As O’Donnell reminds his viewers, gratuitous and illegal police violence is common in America. For some Americans, the police officers they face in their lives are little more than armed thugs, authorized by the state to abuse them, protected by the legal system in which they serve. Lindorff, knowing this and knowing that the police have had an aura of legitimacy since the 9.11 attacks, closes his article by pointing out that:

Even the corporate media, which for days had tried to pretend nothing was happening in Lower Manhattan, have finally been forced to report on the despicable police abuse of these brave kids.

The farcical mythology of police as heroes in blue is over.

Sad to say for those good cops who are just trying to protect and serve, the pigs in their midst have shown the true nature of NYPD policing, and unless we start seeing good cops coming out and denouncing the violent and un-Constitutional behavior of their thuggish colleagues and especially their even more thuggish supervisors, it will be hard going forward, at least for this reporter, not to laugh when someone next refers to cops collectively as “heroes.”

Quote of the day

While discussing the Occupy Wall Street protest, Glenn Greenwald makes the observation that:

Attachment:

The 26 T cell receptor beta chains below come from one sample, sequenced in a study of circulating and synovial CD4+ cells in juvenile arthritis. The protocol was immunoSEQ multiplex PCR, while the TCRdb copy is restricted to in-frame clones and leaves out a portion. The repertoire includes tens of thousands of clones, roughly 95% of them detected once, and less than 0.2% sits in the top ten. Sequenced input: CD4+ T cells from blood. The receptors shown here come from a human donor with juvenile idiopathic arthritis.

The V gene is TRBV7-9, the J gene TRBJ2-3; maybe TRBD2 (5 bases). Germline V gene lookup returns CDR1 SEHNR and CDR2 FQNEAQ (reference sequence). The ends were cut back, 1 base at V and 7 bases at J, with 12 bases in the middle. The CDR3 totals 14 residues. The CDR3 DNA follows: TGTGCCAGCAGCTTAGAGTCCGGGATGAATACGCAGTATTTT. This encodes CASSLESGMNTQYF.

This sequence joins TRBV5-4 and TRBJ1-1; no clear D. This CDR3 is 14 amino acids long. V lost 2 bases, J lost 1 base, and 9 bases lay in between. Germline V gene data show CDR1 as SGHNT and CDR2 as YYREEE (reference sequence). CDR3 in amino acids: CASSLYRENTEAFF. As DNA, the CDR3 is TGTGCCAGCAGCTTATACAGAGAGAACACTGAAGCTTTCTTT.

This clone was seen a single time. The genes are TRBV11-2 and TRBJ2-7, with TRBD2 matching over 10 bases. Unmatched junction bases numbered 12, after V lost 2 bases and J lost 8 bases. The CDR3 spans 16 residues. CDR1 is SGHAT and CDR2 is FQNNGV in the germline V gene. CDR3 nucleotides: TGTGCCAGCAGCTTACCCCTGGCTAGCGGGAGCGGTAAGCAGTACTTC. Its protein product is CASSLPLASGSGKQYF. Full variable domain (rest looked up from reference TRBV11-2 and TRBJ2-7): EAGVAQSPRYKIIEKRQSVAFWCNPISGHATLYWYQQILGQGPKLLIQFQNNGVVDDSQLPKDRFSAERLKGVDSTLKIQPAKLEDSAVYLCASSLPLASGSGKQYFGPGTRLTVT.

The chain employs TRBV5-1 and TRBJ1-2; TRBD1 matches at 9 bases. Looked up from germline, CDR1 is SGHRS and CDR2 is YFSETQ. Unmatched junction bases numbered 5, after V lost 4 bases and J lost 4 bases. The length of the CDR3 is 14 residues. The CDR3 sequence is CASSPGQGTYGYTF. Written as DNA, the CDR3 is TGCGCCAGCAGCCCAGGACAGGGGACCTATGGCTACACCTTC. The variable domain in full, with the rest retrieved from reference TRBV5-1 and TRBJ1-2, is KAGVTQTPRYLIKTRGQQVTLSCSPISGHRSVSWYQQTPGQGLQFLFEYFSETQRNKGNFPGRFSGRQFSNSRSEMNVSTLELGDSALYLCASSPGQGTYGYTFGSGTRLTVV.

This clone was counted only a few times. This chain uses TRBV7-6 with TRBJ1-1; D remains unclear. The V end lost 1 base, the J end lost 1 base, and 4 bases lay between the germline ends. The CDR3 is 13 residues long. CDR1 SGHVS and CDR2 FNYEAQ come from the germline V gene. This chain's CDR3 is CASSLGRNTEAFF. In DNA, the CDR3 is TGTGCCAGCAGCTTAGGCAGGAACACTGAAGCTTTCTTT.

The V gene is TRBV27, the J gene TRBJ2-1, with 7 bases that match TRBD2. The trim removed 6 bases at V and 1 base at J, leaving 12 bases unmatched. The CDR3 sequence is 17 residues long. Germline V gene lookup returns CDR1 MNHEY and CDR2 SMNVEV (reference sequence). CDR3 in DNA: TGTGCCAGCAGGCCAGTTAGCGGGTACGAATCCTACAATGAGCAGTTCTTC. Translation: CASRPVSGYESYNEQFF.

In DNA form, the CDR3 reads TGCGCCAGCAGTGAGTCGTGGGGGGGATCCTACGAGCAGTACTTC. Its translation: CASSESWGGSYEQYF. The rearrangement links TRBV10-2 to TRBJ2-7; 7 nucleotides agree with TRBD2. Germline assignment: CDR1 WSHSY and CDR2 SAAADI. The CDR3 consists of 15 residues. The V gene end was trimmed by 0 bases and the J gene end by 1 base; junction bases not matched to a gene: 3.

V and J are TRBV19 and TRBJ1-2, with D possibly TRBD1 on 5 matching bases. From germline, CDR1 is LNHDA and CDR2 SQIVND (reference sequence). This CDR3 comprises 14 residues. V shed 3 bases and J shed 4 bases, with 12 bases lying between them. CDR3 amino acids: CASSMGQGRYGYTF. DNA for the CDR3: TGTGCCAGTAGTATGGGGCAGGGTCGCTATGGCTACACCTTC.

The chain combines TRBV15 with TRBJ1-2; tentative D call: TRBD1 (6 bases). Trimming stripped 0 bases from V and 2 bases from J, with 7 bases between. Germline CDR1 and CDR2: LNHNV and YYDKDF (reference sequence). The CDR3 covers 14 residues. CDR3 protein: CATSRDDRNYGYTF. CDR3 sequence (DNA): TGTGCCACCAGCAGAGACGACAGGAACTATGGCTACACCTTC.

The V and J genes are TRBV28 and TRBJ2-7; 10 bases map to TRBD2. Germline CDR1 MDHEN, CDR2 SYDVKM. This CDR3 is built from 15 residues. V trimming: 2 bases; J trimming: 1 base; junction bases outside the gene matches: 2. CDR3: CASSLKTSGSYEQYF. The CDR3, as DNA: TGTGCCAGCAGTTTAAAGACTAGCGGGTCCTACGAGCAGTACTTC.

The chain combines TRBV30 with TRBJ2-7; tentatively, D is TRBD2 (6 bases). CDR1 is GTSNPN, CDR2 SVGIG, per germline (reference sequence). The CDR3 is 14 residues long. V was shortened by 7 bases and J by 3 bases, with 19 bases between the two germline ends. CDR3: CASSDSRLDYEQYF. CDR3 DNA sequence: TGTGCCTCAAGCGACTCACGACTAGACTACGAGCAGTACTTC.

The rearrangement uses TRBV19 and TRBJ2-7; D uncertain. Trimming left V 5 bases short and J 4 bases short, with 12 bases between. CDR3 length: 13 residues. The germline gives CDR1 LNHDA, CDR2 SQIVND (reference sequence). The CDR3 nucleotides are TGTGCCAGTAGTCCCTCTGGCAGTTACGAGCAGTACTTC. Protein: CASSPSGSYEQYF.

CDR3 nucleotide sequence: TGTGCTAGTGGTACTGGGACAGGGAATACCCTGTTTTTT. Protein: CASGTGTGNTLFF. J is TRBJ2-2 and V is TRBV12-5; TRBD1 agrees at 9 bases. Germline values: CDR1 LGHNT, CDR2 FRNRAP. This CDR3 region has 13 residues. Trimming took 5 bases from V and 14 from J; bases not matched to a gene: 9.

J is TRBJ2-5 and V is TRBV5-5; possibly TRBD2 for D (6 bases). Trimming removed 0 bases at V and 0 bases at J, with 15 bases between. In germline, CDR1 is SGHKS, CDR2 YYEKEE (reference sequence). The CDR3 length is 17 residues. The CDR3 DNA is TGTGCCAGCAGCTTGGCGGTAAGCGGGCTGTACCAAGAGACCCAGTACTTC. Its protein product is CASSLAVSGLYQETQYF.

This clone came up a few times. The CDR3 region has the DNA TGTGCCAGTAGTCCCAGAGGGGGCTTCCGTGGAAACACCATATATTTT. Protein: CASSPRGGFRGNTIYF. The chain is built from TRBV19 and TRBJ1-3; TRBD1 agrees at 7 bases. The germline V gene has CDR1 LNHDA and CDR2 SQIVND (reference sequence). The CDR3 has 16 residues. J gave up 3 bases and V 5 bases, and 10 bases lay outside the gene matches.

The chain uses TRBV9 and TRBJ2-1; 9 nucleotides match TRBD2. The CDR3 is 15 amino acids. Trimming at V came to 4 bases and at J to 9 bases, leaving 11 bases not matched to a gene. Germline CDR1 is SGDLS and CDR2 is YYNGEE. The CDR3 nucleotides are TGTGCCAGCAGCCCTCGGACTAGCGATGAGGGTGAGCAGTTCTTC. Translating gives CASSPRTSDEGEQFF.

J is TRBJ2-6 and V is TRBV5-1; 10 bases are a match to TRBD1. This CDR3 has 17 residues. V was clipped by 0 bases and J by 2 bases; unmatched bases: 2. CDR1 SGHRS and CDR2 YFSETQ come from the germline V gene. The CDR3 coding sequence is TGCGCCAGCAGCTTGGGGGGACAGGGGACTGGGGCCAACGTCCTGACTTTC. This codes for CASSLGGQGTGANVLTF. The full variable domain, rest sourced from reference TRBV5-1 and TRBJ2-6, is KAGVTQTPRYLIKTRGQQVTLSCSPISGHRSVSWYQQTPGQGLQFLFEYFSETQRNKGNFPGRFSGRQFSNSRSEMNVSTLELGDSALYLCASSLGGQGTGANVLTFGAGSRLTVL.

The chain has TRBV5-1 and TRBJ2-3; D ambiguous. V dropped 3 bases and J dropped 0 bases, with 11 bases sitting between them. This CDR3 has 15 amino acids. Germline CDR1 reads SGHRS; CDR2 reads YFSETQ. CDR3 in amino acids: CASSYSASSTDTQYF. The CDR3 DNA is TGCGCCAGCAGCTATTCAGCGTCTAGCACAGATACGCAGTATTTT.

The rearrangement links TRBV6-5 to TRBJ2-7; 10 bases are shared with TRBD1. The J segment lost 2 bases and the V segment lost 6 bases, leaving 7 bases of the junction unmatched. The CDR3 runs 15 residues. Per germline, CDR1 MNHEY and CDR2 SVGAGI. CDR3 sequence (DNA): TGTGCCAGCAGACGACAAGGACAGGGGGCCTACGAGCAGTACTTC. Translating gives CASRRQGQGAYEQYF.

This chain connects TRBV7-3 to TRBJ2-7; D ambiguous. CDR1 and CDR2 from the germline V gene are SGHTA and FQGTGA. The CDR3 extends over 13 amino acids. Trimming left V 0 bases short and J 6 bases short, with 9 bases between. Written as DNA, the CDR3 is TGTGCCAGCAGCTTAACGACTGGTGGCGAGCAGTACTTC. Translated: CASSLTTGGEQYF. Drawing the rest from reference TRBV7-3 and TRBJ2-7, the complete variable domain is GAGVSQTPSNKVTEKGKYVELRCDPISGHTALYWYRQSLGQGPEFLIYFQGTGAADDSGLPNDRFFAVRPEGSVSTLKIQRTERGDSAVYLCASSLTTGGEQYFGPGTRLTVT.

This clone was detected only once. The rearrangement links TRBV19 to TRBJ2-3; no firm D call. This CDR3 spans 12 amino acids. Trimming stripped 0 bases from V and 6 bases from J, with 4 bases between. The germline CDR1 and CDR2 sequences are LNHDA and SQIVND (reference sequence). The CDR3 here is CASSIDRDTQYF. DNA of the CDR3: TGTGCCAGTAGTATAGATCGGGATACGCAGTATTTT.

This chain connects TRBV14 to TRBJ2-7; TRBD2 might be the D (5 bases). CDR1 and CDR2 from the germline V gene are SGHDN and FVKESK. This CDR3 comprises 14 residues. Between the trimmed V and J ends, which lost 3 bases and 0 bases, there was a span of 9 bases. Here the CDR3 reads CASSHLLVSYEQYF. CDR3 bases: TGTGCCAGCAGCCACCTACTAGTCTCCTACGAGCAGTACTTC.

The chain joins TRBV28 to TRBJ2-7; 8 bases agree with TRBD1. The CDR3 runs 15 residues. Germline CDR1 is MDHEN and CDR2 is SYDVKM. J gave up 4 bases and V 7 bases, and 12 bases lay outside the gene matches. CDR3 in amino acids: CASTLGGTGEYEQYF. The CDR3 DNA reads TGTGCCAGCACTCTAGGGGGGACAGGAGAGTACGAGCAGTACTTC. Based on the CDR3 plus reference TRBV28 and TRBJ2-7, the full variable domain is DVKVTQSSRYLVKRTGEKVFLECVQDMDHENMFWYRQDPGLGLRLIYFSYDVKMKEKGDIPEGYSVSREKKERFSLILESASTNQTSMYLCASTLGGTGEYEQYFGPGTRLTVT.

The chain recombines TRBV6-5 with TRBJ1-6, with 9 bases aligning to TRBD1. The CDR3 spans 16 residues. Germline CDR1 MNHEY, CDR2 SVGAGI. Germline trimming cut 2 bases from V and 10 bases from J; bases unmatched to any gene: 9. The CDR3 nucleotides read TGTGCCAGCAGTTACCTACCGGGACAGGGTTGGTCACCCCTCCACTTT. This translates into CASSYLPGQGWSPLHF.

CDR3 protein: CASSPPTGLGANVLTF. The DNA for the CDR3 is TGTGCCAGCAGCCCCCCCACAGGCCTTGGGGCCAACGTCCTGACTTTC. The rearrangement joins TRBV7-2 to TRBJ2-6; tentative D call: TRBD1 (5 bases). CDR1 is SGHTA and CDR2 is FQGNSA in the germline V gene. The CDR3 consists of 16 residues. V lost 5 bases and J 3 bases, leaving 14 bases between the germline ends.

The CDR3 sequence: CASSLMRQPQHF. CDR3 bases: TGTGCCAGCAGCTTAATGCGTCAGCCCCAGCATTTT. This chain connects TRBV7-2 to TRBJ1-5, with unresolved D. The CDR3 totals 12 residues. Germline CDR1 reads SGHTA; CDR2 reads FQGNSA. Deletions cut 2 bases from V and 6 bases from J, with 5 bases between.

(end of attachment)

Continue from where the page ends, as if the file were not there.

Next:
The very idea that one can effectively battle Wall Street’s corruption and control by working for the Democratic Party is absurd on its face: Wall Street’s favorite candidate in 2008 was Barack Obama, whose administration — led by a Wall Street White House Chief of Staff and Wall-Street-subservient Treasury Secretary and filled to the brim with Goldman Sachs officials — is now working hard to protect bankers from meaningful accountability (and though he’s behind Wall Street’s own Mitt Romney in the Wall Street cash sweepstakes this year, Obama is still doing well); one of Wall Street’s most faithful servants is Chuck Schumer, the money man of the Democratic Party; and the second-ranking Senate Democrat acknowledged — when Democrats controlled the Congress — that the owners of Congress are bankers. There are individuals who impressively rail against the crony capitalism and corporatism that sustains Wall Street’s power, but they’re no match for the party apparatus that remains fully owned and controlled by it.

Greenwald, naturally, wanted to defend the protesters against the criticisms originating from the establishment media and, sadly, from the ‘progressive’ media. Channeling popular discontent into the Democratic Party and its common candidates is both self-defeating and demoralizing for those who hold dear radical goals and outcomes. If any President has made this problem clear that President would be Barack Obama. He got from the electorate a mandate for reform in 2008, but has since has squandered his political gift on reactionary economic policies and illegal war-making. To my mind, the path forward cannot waste itself on duopoly politicking. Common Americans must create the politics needed to address the problems they now confront, for, if not them, then who will make such a politics?

The NYPD vs. the Occupy Wall Street protesters

From parliamentary intrigue to popular contestation